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Genomes and virulence difference between two physiological races of Phytophthora nicotianae

Overview of attention for article published in Giga Science, January 2016
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About this Attention Score

  • In the top 25% of all research outputs scored by Altmetric
  • High Attention Score compared to outputs of the same age (89th percentile)
  • Average Attention Score compared to outputs of the same age and source

Mentioned by

blogs
1 blog
twitter
5 tweeters
peer_reviews
1 peer review site
facebook
3 Facebook pages
googleplus
1 Google+ user

Citations

dimensions_citation
23 Dimensions

Readers on

mendeley
33 Mendeley
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Title
Genomes and virulence difference between two physiological races of Phytophthora nicotianae
Published in
Giga Science, January 2016
DOI 10.1186/s13742-016-0108-7
Pubmed ID
Authors

Hui Liu, Xiao Ma, Haiqin Yu, Dunhuang Fang, Yongping Li, Xiao Wang, Wen Wang, Yang Dong, Bingguang Xiao

Abstract

Black shank is a severe plant disease caused by the soil-borne pathogen Phytophthora nicotianae. Two physiological races of P. nicotianae, races 0 and 1, are predominantly observed in cultivated tobacco fields around the world. Race 0 has been reported to be more aggressive, having a shorter incubation period, and causing worse root rot symptoms, while race 1 causes more severe necrosis. The molecular mechanisms underlying the difference in virulence between race 0 and 1 remain elusive. We assembled and annotated the genomes of P. nicotianae races 0 and 1, which were obtained by a combination of PacBio single-molecular real-time sequencing and second-generation sequencing (both HiSeq and MiSeq platforms). Gene family analysis revealed a highly expanded ATP-binding cassette transporter gene family in P. nicotianae. Specifically, more RxLR effector genes were found in the genome of race 0 than in that of race 1. In addition, RxLR effector genes were found to be mainly distributed in gene-sparse, repeat-rich regions of the P. nicotianae genome. These results provide not only high quality reference genomes of P. nicotianae, but also insights into the infection mechanisms of P. nicotianae and its co-evolution with the host plant. They also reveal insights into the difference in virulence between the two physiological races.

Twitter Demographics

The data shown below were collected from the profiles of 5 tweeters who shared this research output. Click here to find out more about how the information was compiled.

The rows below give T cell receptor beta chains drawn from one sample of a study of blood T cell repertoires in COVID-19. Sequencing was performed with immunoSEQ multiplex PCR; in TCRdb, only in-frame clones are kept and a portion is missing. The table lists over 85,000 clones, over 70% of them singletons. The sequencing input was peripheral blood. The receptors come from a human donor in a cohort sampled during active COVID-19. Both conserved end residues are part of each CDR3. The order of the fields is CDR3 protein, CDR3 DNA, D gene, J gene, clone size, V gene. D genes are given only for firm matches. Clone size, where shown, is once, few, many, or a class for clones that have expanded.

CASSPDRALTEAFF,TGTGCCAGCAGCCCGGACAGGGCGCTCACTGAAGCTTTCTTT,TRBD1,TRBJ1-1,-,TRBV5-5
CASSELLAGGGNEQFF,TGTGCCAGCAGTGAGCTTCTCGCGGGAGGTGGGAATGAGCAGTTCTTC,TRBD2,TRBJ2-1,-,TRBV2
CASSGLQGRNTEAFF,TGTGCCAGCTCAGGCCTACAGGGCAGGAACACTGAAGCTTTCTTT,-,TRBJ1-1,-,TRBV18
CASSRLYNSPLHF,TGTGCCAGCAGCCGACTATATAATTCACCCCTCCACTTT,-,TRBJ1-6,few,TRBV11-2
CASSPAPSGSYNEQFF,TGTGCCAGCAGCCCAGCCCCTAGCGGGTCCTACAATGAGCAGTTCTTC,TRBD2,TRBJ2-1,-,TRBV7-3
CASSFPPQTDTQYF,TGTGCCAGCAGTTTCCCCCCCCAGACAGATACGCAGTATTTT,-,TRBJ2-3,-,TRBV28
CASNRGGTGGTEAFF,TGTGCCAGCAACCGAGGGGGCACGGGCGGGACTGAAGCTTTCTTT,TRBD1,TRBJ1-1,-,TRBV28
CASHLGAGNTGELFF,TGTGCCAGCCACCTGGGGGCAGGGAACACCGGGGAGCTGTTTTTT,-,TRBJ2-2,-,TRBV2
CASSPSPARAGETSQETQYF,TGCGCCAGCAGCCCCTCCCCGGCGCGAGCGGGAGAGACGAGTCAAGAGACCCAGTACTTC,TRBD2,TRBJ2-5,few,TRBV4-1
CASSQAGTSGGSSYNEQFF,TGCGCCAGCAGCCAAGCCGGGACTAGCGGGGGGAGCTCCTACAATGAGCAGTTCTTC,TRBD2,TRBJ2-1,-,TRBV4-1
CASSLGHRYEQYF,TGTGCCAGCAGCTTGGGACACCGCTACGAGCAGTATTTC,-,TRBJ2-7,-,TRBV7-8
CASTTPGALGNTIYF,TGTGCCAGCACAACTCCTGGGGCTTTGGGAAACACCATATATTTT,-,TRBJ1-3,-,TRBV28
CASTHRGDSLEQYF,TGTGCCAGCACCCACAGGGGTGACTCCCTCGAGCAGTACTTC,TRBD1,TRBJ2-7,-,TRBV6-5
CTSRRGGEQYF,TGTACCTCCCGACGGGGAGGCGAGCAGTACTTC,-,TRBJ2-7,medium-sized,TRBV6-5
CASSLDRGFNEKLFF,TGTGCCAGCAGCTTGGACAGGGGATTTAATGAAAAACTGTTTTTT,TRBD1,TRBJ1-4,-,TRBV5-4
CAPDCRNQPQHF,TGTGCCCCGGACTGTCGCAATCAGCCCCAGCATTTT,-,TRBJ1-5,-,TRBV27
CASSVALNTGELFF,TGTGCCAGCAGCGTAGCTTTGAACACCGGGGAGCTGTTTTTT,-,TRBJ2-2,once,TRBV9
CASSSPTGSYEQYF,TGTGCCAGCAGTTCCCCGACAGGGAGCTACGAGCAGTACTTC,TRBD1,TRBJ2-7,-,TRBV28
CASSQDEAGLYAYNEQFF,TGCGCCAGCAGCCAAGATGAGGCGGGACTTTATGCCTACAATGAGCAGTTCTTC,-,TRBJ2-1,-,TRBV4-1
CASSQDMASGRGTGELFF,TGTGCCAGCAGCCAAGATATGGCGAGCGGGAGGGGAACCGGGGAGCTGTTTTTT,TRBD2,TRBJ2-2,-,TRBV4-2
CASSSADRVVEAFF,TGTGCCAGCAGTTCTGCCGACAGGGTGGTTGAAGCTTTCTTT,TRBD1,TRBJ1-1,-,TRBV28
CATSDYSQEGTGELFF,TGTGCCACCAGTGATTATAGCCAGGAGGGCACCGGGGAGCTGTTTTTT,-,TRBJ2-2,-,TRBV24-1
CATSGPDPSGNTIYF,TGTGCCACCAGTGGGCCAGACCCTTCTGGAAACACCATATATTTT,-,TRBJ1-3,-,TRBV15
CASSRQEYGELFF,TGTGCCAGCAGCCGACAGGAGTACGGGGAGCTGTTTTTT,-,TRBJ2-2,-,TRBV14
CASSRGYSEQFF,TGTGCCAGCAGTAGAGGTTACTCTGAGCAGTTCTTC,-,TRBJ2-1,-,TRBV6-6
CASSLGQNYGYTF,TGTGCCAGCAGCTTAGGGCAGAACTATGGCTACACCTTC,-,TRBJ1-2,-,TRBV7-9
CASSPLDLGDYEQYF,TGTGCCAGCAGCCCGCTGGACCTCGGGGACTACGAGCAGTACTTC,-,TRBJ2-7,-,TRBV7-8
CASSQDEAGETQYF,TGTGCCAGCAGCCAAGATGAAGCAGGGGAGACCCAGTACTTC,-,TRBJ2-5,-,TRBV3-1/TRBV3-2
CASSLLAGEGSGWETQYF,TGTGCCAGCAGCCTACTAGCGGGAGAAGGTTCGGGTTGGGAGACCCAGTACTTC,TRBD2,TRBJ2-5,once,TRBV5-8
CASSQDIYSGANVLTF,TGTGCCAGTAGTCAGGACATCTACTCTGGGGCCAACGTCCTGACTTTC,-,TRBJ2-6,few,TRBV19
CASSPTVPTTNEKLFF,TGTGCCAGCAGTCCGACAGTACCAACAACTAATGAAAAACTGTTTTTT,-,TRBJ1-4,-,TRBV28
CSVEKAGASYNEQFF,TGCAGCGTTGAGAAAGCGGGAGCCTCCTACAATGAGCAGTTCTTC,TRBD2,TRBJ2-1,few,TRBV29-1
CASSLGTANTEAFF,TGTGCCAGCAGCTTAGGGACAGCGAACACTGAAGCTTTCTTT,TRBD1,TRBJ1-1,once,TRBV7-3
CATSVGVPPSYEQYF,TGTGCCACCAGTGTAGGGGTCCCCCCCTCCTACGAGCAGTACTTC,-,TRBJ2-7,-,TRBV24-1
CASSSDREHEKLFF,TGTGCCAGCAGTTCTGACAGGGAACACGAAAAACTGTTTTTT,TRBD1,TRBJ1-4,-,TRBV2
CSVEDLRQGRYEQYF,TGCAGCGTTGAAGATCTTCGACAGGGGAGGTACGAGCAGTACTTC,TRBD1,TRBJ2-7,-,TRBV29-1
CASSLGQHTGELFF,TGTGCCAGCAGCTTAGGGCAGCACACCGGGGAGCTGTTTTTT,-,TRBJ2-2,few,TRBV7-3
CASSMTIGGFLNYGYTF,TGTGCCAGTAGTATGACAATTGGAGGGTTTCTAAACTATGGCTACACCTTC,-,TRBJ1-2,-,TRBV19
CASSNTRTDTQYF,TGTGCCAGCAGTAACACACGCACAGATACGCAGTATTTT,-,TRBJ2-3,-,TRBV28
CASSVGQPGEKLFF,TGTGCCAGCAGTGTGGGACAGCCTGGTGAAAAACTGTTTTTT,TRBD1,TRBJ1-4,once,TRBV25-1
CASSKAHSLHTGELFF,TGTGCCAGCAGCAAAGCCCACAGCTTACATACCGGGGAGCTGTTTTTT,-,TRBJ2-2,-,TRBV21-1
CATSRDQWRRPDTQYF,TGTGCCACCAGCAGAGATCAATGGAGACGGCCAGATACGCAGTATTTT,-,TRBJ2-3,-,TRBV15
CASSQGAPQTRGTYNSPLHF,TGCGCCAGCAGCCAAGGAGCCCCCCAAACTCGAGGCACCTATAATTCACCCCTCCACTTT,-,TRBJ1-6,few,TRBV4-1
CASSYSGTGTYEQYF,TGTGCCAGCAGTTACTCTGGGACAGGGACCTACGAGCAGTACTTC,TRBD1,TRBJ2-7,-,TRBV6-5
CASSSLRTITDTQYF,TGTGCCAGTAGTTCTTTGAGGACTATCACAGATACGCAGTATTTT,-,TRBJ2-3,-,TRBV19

Mendeley readers

The data shown below were compiled from readership statistics for 33 Mendeley readers of this research output. Click here to see the associated Mendeley record.

Geographical breakdown

Country Count As %
India 1 3%
Slovenia 1 3%
Unknown 31 94%

Demographic breakdown

Readers by professional status Count As %
Student > Ph. D. Student 7 21%
Researcher 5 15%
Student > Master 4 12%
Student > Bachelor 3 9%
Lecturer 3 9%
Other 7 21%
Unknown 4 12%
Readers by discipline Count As %
Agricultural and Biological Sciences 16 48%
Biochemistry, Genetics and Molecular Biology 10 30%
Computer Science 1 3%
Unknown 6 18%

Attention Score in Context

This research output has an Altmetric Attention Score of 13. This is our high-level measure of the quality and quantity of online attention that it has received. This Attention Score, as well as the ranking and number of research outputs shown below, was calculated when the research output was last mentioned on 25 November 2016.
All research outputs
#953,156
of 11,870,332 outputs
Outputs from Giga Science
#221
of 457 outputs
Outputs of similar age
#37,464
of 345,685 outputs
Outputs of similar age from Giga Science
#9
of 16 outputs
Altmetric has tracked 11,870,332 research outputs across all sources so far. Compared to these this one has done particularly well and is in the 91st percentile: it's in the top 10% of all research outputs ever tracked by Altmetric.
So far Altmetric has tracked 457 research outputs from this source. They typically receive a lot more attention than average, with a mean Attention Score of 23.3. This one has gotten more attention than average, scoring higher than 51% of its peers.
Older research outputs will score higher simply because they've had more time to accumulate mentions. To account for age we can compare this Altmetric Attention Score to the 345,685 tracked outputs that were published within six weeks on either side of this one in any source. This one has done well, scoring higher than 89% of its contemporaries.
We're also able to compare this research output to 16 others from the same source and published within six weeks on either side of this one. This one is in the 43rd percentile – i.e., 43% of its contemporaries scored the same or lower than it.